Inspections, Compliance, Enforcement, and Criminal Investigations
Ward Diary 27-May-03
Public Health Service
22201 23rd Drive SE
Bothell, WA 98021-4421
May 27, 2003
VIA CERTIFIED MAIL -
RETURN RECEIPT REQUESTED
In reply refer to Warning Letter SEA 03-20
Dan G. Ward, Co-owner
227 East 400 South
Burley, Idaho 83318
Dear Mr. Ward:
An investigation at your dairy located at 227 East 400 South, Twin Falls, Burley, Idaho, by our investigators on April 16 and 17, 2003, confirmed that you offered an animal for sale for slaughter as food in violation of Section 402(a)(2)(C)(ii),
and 402(a)(4) of the Federal Food, Drug, and Cosmetic Act (the Act). The investigation also revealed that you administer drugs to cattle in violation of Section 501 (a)(5) of the Act.
A food is adulterated under Section 402(a)(2)(C)(ii) of the Act if it contains a new animal drug that is unsafe within the meaning of Section 512 of the Act.
- On or about December 27, 2002, you sold a dairy cow identified with Ear Tag #744 and listed as USDA Case # 01-1245ID. Form # 433483, for slauahter as human food to [redacted]. USDA analysis of tissue samples collected from that animalidentified the presence of Penicillin in the kidney tissue at 0.70 parts per million (ppm), 0.51 ppm in the liver tissue, and 0.07 ppm in the muscle tissue. A tolerance of 0.05 ppm has been established for residues of Penicillin in the uncooked edible tissues of cattle. See Title 21, Code of Federal Regulations (C.F.R.), Section 556.510.
- On or about July 10, 2002, you sold a dairy cow identified with Ear Tag # 1163 and listed as USDA Case # Ol-1245-10, Form #433451, for slaughter as human food to [redacted] USDA analysis of tissue samples
collected from that animal identified the presence of Sulfadimethoxine in the liver tissue at 0.60 ppm and 0.35 ppm in the muscle tissue. A tolerance of 0.1 ppm has been established for residues of Sulfadimethoxine in edible tissues of cattle. See 21 C.F.R. 556.640.
A food is adulterated under Section 402(a)(4) of the Act if it has been prepared, packed, or held under insanitary conditions . . . whereby it may have been rendered injurious to health. Insanitary conditions exist at your dairy because you hold and process animals ynder conditions that are inadequate to assure that medicated animals containing excessive and possibly harmful drug residues do not enter the food supply.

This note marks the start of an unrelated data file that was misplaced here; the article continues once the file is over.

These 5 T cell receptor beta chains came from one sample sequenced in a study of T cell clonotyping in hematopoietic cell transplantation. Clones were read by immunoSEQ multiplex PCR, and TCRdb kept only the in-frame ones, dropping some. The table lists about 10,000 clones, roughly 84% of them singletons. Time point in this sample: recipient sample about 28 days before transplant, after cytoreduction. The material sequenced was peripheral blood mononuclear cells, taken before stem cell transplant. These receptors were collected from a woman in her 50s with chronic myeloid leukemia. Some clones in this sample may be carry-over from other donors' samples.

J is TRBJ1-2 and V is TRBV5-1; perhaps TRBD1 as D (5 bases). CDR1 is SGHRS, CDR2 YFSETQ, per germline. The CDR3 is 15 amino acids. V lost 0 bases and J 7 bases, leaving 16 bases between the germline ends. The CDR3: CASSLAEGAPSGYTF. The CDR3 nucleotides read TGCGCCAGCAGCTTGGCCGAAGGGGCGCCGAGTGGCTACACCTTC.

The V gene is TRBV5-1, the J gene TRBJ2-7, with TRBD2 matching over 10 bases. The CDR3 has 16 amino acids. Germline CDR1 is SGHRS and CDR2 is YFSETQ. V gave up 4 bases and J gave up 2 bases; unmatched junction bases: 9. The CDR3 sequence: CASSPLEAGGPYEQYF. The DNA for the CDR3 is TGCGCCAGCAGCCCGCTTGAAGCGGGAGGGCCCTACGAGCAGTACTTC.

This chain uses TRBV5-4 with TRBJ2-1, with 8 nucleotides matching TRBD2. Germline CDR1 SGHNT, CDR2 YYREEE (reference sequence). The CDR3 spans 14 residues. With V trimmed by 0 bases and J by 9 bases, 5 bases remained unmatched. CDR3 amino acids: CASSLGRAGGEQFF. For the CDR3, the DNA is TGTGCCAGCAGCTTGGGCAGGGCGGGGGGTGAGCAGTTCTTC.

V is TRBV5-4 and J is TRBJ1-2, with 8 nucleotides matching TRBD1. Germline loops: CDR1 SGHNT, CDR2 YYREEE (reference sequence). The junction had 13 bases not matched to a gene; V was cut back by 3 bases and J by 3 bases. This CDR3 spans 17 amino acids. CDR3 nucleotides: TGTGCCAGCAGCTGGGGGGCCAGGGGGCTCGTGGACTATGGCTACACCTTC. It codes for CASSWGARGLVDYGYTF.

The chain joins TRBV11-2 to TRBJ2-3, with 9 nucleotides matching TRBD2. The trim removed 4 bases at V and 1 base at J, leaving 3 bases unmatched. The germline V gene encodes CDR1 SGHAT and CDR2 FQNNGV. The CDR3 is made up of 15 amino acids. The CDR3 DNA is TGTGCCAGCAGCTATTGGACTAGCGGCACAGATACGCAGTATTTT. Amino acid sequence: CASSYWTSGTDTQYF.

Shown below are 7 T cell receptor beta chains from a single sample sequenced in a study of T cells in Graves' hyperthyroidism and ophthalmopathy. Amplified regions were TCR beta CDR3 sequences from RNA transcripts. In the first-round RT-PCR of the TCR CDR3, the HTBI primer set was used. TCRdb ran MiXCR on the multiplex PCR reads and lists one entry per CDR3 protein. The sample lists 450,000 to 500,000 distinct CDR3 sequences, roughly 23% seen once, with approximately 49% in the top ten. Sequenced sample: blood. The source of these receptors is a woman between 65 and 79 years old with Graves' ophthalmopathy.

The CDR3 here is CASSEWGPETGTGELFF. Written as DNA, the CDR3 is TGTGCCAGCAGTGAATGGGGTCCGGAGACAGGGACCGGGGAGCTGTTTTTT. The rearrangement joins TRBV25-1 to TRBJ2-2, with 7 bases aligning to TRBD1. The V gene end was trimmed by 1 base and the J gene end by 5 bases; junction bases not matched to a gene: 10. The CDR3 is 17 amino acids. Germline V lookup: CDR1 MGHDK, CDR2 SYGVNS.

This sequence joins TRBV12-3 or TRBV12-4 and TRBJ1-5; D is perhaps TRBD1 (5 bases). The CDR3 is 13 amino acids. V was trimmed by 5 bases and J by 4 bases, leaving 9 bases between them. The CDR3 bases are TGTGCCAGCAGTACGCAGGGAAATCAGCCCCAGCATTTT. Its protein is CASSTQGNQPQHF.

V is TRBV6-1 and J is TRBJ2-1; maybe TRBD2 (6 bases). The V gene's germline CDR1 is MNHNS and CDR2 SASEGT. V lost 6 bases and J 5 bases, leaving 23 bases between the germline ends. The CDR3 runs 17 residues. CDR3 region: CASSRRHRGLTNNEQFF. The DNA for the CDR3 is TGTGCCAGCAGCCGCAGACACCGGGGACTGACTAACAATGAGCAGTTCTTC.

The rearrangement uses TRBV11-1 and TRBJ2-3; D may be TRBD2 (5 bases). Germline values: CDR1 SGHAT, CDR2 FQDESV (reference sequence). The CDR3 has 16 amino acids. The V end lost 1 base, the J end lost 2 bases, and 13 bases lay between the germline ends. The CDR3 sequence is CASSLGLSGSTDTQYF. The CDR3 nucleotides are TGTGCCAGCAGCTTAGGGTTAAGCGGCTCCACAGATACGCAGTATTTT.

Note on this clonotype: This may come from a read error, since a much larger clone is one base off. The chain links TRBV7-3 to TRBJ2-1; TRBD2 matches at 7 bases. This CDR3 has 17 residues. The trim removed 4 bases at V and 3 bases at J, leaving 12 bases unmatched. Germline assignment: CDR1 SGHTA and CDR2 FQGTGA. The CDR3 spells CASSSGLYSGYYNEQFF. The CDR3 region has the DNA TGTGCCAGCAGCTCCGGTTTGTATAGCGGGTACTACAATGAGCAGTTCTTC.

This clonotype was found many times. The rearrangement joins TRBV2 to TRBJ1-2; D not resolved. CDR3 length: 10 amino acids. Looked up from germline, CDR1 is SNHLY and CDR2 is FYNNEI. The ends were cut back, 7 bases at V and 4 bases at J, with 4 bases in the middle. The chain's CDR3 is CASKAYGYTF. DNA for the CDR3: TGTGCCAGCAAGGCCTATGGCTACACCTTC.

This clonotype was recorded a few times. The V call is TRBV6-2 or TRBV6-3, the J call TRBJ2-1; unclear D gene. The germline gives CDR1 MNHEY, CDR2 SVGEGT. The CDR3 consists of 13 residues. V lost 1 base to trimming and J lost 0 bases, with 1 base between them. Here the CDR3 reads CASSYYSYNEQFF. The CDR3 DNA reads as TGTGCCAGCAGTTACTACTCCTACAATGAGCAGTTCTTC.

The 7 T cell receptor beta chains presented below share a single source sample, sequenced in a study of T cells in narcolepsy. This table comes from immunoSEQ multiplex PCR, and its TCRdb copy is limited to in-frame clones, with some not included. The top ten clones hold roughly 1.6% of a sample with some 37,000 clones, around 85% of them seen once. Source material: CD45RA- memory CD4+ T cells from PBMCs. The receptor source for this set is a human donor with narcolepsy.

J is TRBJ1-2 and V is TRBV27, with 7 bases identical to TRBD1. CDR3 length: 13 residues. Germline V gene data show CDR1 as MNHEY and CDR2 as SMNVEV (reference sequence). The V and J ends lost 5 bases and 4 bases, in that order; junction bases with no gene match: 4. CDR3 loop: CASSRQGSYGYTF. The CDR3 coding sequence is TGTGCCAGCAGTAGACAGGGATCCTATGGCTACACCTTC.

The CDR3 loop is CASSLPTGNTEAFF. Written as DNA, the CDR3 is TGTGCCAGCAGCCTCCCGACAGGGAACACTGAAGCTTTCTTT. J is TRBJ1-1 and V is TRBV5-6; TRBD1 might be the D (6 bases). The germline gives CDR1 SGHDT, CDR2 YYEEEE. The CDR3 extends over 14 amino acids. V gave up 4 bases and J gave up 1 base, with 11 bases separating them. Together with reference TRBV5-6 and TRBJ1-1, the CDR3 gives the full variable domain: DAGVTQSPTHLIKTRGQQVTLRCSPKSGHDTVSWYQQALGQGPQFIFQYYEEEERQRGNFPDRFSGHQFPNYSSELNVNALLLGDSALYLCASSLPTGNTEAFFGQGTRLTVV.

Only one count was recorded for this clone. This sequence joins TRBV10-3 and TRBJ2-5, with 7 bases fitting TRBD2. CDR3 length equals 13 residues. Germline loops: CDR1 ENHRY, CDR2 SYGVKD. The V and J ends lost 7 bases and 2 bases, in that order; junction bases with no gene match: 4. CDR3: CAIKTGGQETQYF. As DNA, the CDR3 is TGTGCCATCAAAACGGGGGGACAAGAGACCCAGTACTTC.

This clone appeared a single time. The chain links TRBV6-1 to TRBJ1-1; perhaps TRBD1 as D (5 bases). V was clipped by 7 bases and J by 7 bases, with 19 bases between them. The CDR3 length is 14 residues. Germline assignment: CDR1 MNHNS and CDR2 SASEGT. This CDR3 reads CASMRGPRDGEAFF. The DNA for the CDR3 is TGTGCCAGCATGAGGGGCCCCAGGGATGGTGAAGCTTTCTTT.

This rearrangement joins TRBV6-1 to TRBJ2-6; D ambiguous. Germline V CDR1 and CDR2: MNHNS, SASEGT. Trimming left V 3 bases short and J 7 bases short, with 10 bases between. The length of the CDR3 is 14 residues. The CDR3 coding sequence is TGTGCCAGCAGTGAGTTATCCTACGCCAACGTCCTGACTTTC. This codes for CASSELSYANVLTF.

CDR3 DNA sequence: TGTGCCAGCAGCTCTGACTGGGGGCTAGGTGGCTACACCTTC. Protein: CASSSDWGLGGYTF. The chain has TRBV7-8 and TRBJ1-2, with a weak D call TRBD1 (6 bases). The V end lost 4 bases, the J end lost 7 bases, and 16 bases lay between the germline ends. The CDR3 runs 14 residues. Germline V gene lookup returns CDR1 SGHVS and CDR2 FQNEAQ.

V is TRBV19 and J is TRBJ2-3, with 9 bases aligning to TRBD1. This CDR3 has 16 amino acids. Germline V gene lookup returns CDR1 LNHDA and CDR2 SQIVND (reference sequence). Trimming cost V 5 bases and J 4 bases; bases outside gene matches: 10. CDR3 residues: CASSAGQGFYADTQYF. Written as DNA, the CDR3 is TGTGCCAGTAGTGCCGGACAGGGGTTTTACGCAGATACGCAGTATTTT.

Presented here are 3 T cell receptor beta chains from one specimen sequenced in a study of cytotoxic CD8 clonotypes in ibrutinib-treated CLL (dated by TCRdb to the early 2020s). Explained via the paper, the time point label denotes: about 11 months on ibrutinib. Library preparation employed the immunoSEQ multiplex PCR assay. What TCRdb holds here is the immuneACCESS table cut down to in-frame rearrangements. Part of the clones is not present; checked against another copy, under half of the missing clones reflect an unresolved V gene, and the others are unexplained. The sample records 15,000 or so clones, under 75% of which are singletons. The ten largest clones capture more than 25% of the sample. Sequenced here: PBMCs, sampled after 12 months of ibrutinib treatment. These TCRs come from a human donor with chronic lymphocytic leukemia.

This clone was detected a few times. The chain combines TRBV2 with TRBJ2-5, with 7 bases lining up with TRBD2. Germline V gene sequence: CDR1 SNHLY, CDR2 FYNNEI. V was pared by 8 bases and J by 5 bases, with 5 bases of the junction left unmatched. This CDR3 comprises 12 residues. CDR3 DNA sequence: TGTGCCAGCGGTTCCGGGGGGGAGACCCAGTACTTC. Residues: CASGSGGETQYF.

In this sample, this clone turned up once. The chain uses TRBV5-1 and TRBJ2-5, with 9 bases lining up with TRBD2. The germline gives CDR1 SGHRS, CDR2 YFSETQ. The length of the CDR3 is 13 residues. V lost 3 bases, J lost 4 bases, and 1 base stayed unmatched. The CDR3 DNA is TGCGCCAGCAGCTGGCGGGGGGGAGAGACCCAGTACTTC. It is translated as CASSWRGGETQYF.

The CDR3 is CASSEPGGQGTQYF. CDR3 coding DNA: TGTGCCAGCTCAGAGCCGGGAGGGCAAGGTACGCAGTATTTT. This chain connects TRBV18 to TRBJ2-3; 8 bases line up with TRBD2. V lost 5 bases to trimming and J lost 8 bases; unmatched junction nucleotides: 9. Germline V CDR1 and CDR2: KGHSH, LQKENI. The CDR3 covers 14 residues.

Additionally, failure to use a drug in conformance with its approved labeling renders it unsafe within the meaning of Section 512(a)(1) of the Act and, therefore, adulterated within the meaning of Section 501 (a)(5) of the Act. The presence of excessive levels of Penicillin and Sulfadimethoxine residues in cattle that you offered for sale, establish that these drugs were not used in
conformance with their approved labeling.
For example, our investigator noted the following conditions on your farm:
1. You failed to follow label directions for a medication you administered to your animal and you administered a product in excess of the recommended dosages in violation of 21 C.F.R. 530.11(a), (c) and (d).
2. You failed to follow appropriate withdrawal procedures that would assure animals to which you administer medication have been withheld from slaughter for appropriate periods of time to deplete potentially hazardous
residues of drugs.
3. You failed to maintain treatment/medication records which identify (a) the dosage administered and (b) the drugs pm-slaughter withdrawal time.
4. You failed to maintain a system to review treatment records prior to offering animals for slaughter for human food, to assure that drugs used have had the appropriate withdrawal times have been observed.
The above is not intended to be an all-inclusive list of violations. As a producer of animals offered for use as food, you are responsible for assuring that your overall operations and the foods you distribute are in compliance with the law.
You should take prompt action to correct the above violations and to establish procedures to prevent future violations. Failure to do so may result in regulatory action without further notice such as seizure and/or injunction.
It is not necessary for you to personally ship an adulterated animal in interstate commerce to be responsible for a violation of the Federal Food, Drug, and Cosmetic Act. The fact that you caused the adulteration of an animal that was sold and subsequently offered for sale to a slaughterhouse that ships in interstate commerce is sufficient to hold you responsible for a violation of the Act.
You should notify this office in writing, within fifteen (15) working days of the receipt of this letter, of the specific steps you have taken to bring your firm into compliance with the law. If corrective action cannot be completed within 15 working days, state the reason for the delay and the time frame within which the corrections will be completed. Please include copies of any available
documentation demonstrating that corrections have been made.
Please send your reply to the Food and Drug Administration, Attention: Michael J. Donovan, Compliance Officer, 22201 23rd Drive SE, Bothell, Washington 98021-4421. If you have questions regarding any issue in this letter, please contact Michael J. Donovan, Compliance Officer at (425) 483-4906.
Charles M. Breen